USC coach Kevin O'Neill held a 10:15 a.m. meeting Sunday to inform his players of the university-imposed sanctions that would keep them out of postseason play this season.
Players described the mood in the room as eerily quiet, with every eye and ear focused on their first-year coach.
Said O'Neill: "It was the hardest thing I've had to do as a coach."
But the 52-year-old took the job knowing it would be a possibility, and he and his players knew something would happen — eventually. But this?
"We knew there would be some consequences," O'Neill said. "Nobody knew when it would happen or what they would be, and there's still some unknowns, but for the most part it's helping us move forward by doing what we're doing right now."
Doing what they're doing now is continuing to play well, in O'Neill's words. He called the effort at Monday's practice "awesome; point guard Mike Gerrity agreed, calling the practice "business as usual."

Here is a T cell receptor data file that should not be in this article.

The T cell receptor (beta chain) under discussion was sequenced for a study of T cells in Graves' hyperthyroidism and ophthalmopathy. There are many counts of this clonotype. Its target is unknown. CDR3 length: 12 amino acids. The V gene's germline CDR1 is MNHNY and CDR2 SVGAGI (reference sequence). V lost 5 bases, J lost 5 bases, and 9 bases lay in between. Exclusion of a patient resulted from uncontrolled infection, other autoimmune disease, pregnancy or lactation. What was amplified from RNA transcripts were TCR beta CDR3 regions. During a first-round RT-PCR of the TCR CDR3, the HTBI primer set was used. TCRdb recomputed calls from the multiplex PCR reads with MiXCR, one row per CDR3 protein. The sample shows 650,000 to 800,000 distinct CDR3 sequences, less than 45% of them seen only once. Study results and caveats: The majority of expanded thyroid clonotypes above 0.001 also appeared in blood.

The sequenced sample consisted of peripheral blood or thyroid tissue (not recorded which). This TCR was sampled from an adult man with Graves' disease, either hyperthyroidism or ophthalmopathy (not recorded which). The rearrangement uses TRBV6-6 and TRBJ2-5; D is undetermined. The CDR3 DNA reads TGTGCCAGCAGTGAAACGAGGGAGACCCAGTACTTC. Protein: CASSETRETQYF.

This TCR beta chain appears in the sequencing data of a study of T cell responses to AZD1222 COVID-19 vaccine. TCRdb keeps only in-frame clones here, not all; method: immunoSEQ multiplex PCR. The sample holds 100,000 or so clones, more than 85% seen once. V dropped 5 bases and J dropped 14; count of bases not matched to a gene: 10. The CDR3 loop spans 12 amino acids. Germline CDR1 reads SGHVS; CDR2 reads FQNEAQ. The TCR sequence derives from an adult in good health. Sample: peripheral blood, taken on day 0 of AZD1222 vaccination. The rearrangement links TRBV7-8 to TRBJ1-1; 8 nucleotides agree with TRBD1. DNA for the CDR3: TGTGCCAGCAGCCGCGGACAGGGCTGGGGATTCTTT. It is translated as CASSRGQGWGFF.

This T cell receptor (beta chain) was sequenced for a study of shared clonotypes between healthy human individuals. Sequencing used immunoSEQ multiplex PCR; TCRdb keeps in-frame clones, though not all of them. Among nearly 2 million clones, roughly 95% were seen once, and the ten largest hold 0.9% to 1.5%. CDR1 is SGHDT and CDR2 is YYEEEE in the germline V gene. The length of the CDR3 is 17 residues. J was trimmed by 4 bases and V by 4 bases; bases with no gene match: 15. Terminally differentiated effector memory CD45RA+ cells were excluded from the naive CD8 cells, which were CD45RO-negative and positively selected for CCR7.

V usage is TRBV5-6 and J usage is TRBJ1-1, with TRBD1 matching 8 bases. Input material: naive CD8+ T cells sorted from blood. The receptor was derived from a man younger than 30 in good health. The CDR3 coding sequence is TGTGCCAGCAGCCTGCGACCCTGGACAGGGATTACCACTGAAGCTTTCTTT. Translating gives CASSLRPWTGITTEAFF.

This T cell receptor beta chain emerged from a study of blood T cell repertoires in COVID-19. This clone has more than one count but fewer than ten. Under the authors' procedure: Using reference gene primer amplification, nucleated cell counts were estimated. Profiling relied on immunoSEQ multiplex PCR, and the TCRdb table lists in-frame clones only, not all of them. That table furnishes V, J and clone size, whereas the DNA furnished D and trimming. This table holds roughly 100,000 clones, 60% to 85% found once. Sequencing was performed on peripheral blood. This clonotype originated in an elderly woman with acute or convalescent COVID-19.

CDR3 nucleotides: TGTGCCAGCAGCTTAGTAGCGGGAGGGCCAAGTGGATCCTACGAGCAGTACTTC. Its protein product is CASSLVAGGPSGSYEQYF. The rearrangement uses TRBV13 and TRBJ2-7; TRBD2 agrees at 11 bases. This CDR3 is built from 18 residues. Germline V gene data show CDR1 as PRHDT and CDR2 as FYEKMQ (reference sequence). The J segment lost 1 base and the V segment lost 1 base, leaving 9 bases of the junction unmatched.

O'Neill says he knows his players will keep that up, even without the hope of a postseason run.
"All of the distractions of this situation are what worry me more than the sanctions or anything," O'Neill said. "Hopefully our guys can avoid those distractions."
Distraction No. 1 is the end to the season. There are 14 games left for this year's Trojans. For Gerrity and the other seniors, postseason play could've served as an time for exposure, an indefinite opportunity to extend their college careers.
Instead, the season ends March 6 — definitively.
"I think it's a kick in the butt for everybody," O'Neill said. "But I especially feel sorry for our seniors. Dwight Lewis, Marcus Johnson, and Mike Gerrity are all having really good years."
"If there was anything I could do about it, I would."
USC (10-4, 2-0) was gaining popularity as a sleeper team to qualify for the NCAA tournament.
And while neither The Big Dance nor even a Pac-10 tournament run a la last year is a possibility, "We're gonna deal with it," Gerrity said. "And we still feel like we have something to play for, the Pac-10 outright title."
"Sure, the hopes of the postseason were on our minds before this, now we have a new challenge — a new championship — to go after."
And amid questions of whether the university is effectively throwing the basketball under the bus to save a higher-profile football program, O'Neill and Gerrity emphasized they do not feel victimized.
Said O'Neill: "We aren't victims here."